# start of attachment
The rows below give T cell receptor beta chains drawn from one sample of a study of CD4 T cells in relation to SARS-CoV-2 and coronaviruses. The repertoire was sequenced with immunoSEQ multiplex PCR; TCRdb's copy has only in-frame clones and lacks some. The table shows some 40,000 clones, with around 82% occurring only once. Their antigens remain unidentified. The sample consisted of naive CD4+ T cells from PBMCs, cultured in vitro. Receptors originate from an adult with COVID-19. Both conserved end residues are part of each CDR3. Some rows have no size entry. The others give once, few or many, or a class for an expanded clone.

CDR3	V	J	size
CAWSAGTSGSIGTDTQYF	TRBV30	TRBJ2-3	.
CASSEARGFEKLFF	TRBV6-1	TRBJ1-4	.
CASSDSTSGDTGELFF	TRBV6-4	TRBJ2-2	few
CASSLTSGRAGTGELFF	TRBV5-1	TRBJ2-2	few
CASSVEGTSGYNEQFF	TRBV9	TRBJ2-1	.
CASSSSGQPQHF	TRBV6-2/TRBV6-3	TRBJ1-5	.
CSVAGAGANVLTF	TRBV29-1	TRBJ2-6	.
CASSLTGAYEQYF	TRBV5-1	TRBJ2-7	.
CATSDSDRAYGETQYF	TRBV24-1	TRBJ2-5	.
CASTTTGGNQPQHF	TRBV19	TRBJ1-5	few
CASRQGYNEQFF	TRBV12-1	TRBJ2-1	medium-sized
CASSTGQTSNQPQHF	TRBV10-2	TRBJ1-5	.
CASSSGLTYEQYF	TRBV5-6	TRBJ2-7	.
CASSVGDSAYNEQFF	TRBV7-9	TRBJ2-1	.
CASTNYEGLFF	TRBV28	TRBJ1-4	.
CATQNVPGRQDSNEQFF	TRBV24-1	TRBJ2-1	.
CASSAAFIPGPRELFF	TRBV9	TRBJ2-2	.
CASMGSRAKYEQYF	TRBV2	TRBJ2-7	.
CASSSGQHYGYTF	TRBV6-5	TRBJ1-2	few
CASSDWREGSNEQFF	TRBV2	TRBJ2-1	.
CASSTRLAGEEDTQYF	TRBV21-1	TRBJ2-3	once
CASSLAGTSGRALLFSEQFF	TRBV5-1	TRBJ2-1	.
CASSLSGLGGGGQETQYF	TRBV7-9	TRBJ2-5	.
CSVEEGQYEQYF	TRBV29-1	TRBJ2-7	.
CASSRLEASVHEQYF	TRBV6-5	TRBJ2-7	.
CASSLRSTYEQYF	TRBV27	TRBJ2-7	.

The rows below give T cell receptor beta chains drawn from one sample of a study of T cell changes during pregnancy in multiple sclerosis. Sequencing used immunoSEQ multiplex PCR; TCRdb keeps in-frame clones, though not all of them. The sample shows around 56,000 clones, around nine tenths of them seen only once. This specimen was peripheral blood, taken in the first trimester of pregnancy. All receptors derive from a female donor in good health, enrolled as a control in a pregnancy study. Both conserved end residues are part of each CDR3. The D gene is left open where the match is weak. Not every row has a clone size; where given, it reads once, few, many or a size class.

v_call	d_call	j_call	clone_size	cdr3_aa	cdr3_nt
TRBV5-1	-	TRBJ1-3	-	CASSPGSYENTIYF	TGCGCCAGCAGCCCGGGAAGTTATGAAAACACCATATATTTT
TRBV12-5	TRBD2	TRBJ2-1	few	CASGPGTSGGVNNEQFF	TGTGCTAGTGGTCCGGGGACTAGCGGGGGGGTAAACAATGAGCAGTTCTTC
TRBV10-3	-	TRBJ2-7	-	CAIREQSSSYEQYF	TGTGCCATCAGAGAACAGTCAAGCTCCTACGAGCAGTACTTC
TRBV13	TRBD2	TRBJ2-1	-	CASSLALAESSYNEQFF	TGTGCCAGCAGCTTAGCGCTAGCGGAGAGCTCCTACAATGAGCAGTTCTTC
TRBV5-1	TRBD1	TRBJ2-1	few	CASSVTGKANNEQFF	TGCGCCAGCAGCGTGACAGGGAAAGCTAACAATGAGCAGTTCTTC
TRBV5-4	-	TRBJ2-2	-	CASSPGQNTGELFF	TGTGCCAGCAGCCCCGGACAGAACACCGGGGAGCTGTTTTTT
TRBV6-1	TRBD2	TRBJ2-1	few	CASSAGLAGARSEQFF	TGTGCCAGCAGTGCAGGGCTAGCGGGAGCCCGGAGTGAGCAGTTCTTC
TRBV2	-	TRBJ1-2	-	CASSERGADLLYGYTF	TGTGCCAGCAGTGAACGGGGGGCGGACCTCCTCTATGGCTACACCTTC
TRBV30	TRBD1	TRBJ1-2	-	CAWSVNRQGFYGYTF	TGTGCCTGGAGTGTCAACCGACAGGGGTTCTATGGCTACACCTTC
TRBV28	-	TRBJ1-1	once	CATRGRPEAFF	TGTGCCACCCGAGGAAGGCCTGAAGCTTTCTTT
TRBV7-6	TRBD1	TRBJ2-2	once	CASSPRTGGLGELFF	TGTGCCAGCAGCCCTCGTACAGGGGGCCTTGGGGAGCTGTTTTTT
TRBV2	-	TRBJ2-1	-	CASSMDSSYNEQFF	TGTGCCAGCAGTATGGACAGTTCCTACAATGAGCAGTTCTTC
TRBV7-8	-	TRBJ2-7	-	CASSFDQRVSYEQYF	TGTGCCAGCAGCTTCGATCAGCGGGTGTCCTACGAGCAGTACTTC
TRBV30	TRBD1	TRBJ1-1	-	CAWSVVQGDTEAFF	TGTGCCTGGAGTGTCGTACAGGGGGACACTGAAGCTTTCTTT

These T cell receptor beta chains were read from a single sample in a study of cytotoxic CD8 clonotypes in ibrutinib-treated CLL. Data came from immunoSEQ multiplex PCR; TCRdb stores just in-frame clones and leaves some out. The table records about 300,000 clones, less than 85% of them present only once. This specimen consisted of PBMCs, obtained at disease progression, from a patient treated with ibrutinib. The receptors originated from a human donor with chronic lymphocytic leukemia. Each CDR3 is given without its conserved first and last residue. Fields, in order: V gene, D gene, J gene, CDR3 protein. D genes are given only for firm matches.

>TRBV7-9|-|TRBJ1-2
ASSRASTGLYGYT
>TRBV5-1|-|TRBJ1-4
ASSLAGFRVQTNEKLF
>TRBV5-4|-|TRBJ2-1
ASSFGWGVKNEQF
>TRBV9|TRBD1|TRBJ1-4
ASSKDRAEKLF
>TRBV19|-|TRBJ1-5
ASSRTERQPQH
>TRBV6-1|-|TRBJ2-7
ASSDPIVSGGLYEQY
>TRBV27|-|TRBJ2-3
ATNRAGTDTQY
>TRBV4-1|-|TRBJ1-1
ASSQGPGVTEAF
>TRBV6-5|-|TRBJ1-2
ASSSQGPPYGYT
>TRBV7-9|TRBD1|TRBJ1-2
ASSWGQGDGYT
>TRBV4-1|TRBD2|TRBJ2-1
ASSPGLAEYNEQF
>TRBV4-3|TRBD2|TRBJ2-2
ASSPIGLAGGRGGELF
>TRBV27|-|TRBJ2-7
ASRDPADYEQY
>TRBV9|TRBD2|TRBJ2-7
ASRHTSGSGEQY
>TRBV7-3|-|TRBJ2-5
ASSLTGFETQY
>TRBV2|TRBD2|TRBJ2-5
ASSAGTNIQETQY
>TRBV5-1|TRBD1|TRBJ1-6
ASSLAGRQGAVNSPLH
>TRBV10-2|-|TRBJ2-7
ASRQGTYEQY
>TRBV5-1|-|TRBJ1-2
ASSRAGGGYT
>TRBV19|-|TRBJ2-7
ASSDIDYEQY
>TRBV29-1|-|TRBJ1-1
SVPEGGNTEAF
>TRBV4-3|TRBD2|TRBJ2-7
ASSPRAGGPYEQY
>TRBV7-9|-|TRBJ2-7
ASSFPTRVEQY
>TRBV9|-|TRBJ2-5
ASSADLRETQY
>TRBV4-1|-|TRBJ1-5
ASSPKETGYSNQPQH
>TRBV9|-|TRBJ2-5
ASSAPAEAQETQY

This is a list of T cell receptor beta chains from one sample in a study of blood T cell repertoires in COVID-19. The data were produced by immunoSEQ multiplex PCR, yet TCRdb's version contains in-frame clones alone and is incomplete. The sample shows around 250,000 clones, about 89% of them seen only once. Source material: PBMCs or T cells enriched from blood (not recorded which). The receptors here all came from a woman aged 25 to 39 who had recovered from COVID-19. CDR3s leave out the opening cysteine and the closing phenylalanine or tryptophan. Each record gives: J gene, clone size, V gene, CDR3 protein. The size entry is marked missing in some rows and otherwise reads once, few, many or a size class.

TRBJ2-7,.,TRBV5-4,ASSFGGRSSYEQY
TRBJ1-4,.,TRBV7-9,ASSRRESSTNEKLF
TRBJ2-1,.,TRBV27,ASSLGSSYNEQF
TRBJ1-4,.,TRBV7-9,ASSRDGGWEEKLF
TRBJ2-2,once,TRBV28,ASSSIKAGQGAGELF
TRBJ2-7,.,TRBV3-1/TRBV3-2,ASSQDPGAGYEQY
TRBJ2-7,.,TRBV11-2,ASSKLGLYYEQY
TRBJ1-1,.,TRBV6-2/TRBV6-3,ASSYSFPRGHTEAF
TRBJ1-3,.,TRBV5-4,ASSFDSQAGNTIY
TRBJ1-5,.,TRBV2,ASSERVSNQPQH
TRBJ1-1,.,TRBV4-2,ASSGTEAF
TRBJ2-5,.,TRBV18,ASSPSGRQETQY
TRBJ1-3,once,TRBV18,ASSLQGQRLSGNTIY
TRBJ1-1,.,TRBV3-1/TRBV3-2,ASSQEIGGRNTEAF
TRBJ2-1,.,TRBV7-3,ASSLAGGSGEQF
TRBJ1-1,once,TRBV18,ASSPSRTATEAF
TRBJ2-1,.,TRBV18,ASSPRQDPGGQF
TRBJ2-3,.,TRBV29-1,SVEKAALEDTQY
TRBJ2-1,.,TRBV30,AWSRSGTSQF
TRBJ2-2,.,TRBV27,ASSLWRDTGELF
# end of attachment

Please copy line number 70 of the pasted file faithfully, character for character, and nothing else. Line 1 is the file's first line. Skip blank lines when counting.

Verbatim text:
>TRBV27|-|TRBJ2-7